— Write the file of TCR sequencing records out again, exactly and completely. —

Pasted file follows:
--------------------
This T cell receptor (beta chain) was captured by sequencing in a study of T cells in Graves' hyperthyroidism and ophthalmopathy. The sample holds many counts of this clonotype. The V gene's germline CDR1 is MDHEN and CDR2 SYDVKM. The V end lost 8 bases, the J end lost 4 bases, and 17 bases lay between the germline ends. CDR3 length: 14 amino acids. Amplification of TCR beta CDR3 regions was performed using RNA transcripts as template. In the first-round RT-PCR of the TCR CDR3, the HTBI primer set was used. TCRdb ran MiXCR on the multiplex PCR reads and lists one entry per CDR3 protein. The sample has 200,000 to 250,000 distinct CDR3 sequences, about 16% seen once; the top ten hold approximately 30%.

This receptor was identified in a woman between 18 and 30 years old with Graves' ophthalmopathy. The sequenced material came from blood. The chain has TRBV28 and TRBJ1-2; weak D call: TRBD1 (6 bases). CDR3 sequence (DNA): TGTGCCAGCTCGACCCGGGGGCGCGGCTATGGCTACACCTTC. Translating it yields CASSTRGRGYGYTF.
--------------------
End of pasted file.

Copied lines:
This T cell receptor (beta chain) was captured by sequencing in a study of T cells in Graves' hyperthyroidism and ophthalmopathy. The sample holds many counts of this clonotype. The V gene's germline CDR1 is MDHEN and CDR2 SYDVKM. The V end lost 8 bases, the J end lost 4 bases, and 17 bases lay between the germline ends. CDR3 length: 14 amino acids. Amplification of TCR beta CDR3 regions was performed using RNA transcripts as template. In the first-round RT-PCR of the TCR CDR3, the HTBI primer set was used. TCRdb ran MiXCR on the multiplex PCR reads and lists one entry per CDR3 protein. The sample has 200,000 to 250,000 distinct CDR3 sequences, about 16% seen once; the top ten hold approximately 30%.

This receptor was identified in a woman between 18 and 30 years old with Graves' ophthalmopathy. The sequenced material came from blood. The chain has TRBV28 and TRBJ1-2; weak D call: TRBD1 (6 bases). CDR3 sequence (DNA): TGTGCCAGCTCGACCCGGGGGCGCGGCTATGGCTACACCTTC. Translating it yields CASSTRGRGYGYTF.